Chronic Pacing and Adverse Outcomes After TAVI
Does chronic pacing have adverse effects on outcomes of patients after transcatheter aortic valve implantation (TAVI)?
The PARTNER (Placement of Aortic Transcatheter Valves) trial and associated registries were used to analyze clinical outcomes in patients who underwent TAVI. Clinical outcomes of four groups of patients were compared: those with prior permanent pacemaker (PPM), new PPM, no PPM, and left bundle branch block (LBBB) without a PPM. Mortality and hospitalization risks were assessed using the Cox regression analysis.
There were 586 patients with prior PPM, 173 patients with new PPM, 1,612 patients with no PPM, and 160 patients with LBBB and no PPM. At 1 year, prior PPM, new PPM, and LBBB/no PPM patients had higher all-cause mortality than no PPM patients (27.4%, 26.3%, 27.7%, and 20.0%; p < 0.05), and patients with prior PPM or new PPM had higher re-hospitalization or mortality/re-hospitalization (p < 0.04). By Cox regression analysis, new PPM and prior PPM were independently associated with 1-year mortality (HR, 1.38 and 1.31, respectively). Patients with prior PPM, new PPM, and LBBB/no PPM had lower left ventricular ejection fraction (LVEF) at 1 year compared to patients with no PPM, and patients with prior PPM had worsened recovery of LVEF after TAVI. Paced electrocardiograms displayed a high prevalence of right ventricular (RV) pacing (>88%).
The presence of prior PPM, new PPM, or chronic LBBB was associated with worsened clinical and echocardiographic outcomes, and the presence of a PPM was independently associated with 1-year mortality post-TAVI.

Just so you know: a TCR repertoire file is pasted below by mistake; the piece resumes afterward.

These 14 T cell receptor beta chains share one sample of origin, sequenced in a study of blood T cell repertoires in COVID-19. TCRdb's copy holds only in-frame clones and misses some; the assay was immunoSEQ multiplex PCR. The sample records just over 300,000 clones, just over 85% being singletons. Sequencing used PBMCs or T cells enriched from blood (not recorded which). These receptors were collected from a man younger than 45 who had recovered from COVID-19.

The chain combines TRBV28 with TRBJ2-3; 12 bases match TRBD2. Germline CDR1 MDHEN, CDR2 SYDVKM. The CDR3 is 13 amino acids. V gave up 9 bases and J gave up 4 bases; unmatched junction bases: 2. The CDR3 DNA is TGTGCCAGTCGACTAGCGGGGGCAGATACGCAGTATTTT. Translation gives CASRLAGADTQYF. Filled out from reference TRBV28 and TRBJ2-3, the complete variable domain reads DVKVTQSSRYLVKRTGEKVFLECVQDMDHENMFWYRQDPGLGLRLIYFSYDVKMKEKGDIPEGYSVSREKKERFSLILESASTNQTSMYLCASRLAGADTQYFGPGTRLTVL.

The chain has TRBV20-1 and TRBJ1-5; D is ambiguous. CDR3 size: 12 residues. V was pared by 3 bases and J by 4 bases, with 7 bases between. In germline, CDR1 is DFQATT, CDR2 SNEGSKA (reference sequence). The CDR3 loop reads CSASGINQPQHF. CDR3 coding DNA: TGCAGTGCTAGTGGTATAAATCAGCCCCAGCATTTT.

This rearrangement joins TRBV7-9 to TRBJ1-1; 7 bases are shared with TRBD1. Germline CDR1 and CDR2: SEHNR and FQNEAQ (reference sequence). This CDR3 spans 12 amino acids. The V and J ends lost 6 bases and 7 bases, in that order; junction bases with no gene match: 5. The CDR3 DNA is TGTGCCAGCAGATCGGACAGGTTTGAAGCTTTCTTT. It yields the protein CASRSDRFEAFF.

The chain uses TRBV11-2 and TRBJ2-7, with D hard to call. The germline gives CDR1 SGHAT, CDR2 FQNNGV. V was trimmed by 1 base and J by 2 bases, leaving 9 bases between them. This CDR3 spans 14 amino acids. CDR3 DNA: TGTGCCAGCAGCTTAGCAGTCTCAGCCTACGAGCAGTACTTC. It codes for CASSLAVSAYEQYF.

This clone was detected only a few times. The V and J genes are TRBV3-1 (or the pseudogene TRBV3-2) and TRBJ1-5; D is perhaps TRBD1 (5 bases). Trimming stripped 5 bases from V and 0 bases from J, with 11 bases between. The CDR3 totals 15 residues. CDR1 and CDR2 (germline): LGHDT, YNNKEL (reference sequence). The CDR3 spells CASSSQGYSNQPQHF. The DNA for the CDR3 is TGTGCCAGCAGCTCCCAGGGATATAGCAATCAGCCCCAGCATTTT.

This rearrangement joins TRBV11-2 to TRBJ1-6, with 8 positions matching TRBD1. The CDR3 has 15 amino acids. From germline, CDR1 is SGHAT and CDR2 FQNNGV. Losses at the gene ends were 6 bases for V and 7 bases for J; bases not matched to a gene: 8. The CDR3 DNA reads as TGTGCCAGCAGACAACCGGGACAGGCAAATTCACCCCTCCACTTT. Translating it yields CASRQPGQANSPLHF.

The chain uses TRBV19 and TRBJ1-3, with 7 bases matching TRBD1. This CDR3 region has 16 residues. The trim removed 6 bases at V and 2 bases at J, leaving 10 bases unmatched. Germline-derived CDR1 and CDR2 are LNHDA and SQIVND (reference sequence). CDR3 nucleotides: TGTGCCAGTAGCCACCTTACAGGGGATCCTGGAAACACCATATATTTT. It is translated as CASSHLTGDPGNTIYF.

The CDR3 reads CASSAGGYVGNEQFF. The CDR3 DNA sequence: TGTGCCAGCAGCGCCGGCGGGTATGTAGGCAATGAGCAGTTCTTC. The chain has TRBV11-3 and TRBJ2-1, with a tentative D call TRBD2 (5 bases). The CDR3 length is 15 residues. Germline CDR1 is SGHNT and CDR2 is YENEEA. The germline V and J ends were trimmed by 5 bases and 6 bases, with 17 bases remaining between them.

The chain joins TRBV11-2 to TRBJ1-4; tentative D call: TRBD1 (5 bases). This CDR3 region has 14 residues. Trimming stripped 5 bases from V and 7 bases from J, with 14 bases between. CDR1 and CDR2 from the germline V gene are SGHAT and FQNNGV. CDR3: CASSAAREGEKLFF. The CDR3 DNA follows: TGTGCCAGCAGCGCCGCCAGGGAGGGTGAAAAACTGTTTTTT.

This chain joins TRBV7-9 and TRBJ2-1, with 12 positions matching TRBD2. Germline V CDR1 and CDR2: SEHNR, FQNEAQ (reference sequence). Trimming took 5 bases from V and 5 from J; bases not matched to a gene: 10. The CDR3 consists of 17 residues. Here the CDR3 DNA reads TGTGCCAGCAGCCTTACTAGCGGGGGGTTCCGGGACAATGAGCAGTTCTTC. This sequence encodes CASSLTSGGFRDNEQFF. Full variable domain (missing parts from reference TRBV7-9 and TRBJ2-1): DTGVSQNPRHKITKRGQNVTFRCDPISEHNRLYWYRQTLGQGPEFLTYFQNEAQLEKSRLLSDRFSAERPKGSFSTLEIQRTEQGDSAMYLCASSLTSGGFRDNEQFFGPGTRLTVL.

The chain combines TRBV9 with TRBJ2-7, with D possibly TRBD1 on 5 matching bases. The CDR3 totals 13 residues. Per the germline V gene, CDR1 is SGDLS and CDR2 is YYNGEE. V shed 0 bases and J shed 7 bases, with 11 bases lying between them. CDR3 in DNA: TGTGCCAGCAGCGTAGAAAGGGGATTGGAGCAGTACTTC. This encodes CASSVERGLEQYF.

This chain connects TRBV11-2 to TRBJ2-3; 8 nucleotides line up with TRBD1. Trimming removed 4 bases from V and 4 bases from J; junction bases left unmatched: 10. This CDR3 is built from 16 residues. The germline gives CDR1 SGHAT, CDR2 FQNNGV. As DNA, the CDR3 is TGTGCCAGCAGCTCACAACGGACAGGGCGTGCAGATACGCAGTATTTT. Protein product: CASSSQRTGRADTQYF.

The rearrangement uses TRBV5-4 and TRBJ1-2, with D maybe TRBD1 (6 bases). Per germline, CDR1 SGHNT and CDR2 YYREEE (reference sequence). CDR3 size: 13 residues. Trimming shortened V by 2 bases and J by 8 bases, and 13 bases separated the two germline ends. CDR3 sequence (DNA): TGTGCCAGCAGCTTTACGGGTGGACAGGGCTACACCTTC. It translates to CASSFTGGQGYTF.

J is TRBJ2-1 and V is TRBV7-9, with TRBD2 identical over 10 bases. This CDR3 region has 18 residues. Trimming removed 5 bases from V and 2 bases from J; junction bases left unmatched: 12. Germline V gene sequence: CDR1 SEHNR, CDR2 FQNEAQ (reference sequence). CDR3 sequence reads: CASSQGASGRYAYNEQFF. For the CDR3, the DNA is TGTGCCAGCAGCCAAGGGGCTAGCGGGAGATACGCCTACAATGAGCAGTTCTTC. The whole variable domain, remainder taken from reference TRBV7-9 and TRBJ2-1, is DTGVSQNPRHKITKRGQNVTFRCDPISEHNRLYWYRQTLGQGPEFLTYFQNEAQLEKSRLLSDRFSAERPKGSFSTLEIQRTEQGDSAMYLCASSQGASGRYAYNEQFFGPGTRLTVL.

The reported incidence of newly implanted PPM after TAVI ranges from approximately 6% with the balloon-expandable Edwards SAPIEN valve to 25% with the self-expanding Medtronic CoreValve. Some patients undergoing TAVI have pre-existing PPM. The deleterious effects of RV pacing on clinical outcomes have been demonstrated in patients with and without cardiomyopathy. It has also been previously shown that patients who require PPM post-TAVI have worse outcomes, but this study is the first to suggest that even patients with a PPM implanted prior to TAVI (chronically implanted) have worse LV recovery and mortality than patients without a PPM. Ventricular dyssynchrony due to chronic RV pacing is probably responsible for these findings. This and prior studies raise the inevitable question of whether cardiac resynchronization therapy in patients who require pacing after TAVI might benefit from this therapy.
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